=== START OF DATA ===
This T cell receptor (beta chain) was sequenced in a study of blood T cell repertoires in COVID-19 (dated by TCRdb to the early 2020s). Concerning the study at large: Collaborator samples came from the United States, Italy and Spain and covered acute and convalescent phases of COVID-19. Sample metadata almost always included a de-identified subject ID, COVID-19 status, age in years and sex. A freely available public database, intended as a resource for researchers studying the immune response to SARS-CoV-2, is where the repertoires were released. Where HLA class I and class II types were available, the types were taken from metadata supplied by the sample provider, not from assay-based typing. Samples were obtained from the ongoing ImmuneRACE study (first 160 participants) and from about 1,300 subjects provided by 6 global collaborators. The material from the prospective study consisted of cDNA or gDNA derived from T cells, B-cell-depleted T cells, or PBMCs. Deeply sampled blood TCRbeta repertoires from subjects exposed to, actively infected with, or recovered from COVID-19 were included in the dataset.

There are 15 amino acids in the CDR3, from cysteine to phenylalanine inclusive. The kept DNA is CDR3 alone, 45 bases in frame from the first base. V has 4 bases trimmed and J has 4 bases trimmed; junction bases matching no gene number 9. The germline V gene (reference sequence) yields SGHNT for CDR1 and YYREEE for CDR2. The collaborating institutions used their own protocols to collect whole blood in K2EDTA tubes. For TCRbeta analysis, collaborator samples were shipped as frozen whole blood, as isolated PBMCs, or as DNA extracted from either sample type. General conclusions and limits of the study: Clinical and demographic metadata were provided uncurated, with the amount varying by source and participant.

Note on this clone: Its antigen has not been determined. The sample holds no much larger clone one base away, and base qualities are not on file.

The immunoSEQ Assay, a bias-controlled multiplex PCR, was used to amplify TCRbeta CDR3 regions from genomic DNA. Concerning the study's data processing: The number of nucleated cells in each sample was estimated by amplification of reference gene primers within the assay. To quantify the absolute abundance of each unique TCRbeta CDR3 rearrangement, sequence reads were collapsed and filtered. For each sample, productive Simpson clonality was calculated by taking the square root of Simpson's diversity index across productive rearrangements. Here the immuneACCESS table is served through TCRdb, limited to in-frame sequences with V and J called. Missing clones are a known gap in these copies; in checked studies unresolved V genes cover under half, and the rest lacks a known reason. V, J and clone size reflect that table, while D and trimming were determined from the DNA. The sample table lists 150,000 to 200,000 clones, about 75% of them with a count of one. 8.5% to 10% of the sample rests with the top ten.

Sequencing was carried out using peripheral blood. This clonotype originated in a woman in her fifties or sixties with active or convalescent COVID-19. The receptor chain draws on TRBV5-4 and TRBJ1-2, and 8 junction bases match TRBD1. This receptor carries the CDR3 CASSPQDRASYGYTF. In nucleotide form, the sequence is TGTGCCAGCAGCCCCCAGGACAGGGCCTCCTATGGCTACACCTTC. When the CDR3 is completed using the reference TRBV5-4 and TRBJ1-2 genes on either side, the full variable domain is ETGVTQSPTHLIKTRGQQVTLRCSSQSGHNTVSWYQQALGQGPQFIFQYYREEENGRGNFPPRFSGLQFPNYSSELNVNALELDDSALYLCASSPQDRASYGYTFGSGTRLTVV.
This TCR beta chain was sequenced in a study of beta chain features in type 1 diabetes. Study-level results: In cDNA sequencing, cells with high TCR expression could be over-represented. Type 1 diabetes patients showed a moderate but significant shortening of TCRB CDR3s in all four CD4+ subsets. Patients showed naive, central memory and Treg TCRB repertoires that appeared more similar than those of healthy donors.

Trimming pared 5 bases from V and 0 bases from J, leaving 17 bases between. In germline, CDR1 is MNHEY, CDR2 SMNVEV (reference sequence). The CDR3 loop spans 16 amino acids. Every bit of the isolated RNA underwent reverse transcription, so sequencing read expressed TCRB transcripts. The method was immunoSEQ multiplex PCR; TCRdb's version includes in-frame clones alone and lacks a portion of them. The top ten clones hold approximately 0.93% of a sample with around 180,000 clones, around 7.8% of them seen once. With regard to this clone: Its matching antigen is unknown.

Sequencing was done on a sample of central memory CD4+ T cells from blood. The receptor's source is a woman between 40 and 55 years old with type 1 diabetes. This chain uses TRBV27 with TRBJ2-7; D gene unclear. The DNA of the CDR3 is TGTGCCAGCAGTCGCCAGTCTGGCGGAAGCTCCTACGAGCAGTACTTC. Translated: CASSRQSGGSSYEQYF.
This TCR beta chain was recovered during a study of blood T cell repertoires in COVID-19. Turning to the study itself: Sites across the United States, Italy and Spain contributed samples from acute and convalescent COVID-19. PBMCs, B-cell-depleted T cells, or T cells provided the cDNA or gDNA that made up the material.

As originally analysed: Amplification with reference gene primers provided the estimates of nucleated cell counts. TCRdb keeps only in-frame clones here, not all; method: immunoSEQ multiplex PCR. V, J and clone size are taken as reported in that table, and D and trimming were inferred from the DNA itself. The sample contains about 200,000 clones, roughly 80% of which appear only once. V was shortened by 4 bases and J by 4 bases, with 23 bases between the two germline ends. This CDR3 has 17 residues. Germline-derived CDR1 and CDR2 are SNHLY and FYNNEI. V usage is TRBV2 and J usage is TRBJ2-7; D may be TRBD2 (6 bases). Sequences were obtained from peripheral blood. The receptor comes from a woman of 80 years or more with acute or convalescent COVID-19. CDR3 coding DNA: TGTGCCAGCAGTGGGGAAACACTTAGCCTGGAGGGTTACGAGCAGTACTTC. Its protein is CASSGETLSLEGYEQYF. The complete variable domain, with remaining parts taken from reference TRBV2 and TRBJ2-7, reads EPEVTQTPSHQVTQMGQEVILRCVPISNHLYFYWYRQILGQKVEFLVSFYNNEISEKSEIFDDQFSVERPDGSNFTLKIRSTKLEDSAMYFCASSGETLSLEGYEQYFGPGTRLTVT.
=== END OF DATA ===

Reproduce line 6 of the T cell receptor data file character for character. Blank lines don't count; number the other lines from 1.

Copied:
This TCR beta chain was sequenced in a study of beta chain features in type 1 diabetes. Study-level results: In cDNA sequencing, cells with high TCR expression could be over-represented. Type 1 diabetes patients showed a moderate but significant shortening of TCRB CDR3s in all four CD4+ subsets. Patients showed naive, central memory and Treg TCRB repertoires that appeared more similar than those of healthy donors.